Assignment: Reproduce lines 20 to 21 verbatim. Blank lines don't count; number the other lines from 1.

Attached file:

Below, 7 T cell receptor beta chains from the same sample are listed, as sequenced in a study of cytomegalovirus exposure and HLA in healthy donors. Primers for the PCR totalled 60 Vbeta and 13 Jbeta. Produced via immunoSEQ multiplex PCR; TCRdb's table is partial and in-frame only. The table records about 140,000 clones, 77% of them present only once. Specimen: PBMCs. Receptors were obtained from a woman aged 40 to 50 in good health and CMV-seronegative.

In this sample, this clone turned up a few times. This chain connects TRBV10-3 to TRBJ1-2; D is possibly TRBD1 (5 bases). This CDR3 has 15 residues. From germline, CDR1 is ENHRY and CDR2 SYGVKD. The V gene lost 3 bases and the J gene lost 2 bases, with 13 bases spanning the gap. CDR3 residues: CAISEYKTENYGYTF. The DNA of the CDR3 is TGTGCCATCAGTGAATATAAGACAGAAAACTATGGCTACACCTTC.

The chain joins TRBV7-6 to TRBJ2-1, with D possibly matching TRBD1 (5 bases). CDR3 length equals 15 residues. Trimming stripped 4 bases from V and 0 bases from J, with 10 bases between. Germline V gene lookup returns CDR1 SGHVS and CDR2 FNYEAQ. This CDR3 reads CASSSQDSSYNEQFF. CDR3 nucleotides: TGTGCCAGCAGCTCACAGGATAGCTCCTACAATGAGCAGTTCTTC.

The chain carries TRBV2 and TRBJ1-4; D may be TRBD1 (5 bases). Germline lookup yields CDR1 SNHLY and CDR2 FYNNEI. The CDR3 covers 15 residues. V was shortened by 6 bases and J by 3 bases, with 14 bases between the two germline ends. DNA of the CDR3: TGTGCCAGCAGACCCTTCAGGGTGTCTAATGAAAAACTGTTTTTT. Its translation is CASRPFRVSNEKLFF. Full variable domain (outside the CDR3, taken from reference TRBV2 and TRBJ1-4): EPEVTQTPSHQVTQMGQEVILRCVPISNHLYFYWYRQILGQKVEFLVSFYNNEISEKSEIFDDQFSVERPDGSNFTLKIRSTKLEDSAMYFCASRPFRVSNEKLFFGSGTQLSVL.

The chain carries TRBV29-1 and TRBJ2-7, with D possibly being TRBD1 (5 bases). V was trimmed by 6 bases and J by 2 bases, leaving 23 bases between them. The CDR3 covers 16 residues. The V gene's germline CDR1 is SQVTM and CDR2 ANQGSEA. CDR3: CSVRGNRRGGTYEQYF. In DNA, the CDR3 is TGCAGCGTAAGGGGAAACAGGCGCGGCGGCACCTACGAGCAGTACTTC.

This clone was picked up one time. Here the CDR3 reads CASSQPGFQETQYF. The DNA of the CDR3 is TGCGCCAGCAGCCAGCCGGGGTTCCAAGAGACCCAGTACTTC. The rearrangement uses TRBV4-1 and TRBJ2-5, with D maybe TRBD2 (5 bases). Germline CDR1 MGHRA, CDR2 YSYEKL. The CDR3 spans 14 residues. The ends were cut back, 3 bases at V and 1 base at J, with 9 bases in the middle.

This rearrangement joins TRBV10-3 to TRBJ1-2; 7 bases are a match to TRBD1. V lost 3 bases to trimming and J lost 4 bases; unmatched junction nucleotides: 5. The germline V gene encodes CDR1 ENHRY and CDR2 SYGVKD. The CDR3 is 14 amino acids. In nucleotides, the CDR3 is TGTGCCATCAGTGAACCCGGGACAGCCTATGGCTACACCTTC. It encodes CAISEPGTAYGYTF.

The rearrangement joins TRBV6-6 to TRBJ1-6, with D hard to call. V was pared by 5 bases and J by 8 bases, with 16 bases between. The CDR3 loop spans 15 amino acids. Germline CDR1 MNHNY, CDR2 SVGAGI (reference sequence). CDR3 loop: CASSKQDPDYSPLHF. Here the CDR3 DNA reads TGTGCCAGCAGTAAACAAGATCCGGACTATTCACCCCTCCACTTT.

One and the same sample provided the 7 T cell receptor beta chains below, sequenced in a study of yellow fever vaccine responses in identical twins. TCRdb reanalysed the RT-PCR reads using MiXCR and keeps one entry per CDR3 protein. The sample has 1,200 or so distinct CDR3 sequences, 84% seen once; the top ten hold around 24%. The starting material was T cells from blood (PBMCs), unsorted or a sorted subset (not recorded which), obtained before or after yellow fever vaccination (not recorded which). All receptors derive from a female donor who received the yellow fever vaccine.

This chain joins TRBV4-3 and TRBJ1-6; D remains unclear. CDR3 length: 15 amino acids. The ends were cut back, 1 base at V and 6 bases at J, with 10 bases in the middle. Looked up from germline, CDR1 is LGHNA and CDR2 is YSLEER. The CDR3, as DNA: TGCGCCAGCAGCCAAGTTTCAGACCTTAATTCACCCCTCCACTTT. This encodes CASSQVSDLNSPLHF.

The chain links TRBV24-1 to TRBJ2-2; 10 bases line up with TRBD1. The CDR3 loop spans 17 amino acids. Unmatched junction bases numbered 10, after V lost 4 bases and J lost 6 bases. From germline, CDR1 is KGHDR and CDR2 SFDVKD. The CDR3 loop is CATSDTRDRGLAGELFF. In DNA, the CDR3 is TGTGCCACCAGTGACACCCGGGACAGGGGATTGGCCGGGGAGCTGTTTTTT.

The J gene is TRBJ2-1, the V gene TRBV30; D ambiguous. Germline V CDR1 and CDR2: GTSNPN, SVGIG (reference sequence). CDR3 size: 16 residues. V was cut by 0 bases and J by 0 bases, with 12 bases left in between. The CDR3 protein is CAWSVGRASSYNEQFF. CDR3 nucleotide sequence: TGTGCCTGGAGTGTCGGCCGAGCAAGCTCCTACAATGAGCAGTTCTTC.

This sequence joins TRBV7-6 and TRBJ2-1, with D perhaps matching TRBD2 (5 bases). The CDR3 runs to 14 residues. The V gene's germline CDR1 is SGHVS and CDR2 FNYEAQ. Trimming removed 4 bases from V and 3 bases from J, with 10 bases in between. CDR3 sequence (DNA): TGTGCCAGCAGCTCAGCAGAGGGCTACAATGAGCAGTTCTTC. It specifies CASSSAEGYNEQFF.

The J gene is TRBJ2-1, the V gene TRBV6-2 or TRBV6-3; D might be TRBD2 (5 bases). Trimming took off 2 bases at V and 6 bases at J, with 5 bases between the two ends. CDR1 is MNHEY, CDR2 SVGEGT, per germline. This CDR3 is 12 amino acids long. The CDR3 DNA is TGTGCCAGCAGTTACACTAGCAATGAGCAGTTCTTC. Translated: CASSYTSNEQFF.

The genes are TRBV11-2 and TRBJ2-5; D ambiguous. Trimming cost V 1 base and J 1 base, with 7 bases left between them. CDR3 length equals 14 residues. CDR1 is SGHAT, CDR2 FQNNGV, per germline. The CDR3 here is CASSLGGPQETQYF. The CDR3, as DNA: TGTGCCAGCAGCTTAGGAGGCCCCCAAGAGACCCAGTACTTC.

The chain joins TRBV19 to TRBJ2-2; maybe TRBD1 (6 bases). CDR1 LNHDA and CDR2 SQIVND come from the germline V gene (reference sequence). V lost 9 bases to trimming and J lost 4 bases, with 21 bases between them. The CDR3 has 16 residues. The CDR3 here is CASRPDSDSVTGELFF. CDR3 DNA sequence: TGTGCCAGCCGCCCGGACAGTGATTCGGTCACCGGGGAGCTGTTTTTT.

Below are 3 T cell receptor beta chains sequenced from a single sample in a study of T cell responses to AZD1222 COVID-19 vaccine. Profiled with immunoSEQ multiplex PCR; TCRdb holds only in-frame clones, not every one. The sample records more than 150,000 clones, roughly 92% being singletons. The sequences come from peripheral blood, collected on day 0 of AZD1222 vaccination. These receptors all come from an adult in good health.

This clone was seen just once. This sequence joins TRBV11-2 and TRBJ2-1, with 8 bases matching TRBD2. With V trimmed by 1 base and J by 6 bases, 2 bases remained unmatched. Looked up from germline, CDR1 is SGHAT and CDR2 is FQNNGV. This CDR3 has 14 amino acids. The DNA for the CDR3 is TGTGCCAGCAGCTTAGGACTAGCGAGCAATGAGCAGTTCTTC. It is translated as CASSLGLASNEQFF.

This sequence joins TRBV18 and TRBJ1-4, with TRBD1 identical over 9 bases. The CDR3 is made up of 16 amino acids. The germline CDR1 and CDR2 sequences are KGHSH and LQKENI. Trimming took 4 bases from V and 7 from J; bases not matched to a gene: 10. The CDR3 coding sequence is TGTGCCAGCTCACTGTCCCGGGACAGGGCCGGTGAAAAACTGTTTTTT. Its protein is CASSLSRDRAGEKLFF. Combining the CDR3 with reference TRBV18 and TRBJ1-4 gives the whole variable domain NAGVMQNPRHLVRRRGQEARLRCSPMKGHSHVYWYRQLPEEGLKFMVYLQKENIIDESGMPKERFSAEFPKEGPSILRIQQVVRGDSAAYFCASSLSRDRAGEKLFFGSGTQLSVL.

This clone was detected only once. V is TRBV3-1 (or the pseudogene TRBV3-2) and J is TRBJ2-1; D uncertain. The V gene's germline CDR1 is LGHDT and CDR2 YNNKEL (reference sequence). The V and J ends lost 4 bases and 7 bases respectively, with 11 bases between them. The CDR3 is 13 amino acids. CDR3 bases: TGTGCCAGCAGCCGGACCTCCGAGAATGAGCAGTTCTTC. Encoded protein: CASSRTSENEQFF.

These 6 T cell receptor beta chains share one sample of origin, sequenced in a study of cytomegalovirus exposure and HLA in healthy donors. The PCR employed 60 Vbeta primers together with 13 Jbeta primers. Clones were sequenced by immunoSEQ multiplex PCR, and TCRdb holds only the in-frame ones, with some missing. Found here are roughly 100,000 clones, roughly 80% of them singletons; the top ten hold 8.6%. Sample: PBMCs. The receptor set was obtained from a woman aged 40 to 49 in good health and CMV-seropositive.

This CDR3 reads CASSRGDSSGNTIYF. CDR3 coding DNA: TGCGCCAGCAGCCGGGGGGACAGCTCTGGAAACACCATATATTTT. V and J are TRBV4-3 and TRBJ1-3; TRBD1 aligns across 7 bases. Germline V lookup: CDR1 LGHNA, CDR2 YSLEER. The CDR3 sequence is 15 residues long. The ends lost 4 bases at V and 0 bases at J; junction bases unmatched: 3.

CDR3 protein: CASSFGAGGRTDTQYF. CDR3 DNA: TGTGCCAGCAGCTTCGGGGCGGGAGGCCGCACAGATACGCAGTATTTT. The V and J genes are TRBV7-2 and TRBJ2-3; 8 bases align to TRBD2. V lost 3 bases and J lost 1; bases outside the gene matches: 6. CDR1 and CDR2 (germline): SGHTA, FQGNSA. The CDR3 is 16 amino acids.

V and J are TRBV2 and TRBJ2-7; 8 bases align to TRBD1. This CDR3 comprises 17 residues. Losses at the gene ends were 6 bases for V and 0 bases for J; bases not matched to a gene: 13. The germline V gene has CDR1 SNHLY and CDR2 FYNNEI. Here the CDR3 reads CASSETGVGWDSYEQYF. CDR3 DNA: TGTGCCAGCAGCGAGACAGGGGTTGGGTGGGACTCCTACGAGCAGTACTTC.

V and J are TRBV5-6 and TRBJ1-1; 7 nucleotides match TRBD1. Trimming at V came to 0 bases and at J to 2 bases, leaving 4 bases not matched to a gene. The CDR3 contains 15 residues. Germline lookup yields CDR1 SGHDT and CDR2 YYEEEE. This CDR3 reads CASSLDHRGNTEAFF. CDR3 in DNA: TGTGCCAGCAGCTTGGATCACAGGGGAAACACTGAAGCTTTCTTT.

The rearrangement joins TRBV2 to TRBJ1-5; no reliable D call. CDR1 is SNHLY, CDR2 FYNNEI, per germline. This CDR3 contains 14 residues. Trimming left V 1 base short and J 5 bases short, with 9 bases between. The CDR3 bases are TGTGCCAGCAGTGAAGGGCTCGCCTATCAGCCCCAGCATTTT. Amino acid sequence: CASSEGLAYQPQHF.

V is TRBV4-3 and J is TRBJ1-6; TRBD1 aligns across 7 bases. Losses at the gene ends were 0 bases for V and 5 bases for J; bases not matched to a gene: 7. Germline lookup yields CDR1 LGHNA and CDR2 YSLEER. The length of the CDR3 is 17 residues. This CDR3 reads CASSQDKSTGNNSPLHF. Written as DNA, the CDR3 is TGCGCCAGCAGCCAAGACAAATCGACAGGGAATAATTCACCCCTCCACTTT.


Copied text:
This clone was detected only once. V is TRBV3-1 (or the pseudogene TRBV3-2) and J is TRBJ2-1; D uncertain. The V gene's germline CDR1 is LGHDT and CDR2 YNNKEL (reference sequence). The V and J ends lost 4 bases and 7 bases respectively, with 11 bases between them. The CDR3 is 13 amino acids. CDR3 bases: TGTGCCAGCAGCCGGACCTCCGAGAATGAGCAGTTCTTC. Encoded protein: CASSRTSENEQFF.

These 6 T cell receptor beta chains share one sample of origin, sequenced in a study of cytomegalovirus exposure and HLA in healthy donors. The PCR employed 60 Vbeta primers together with 13 Jbeta primers. Clones were sequenced by immunoSEQ multiplex PCR, and TCRdb holds only the in-frame ones, with some missing. Found here are roughly 100,000 clones, roughly 80% of them singletons; the top ten hold 8.6%. Sample: PBMCs. The receptor set was obtained from a woman aged 40 to 49 in good health and CMV-seropositive.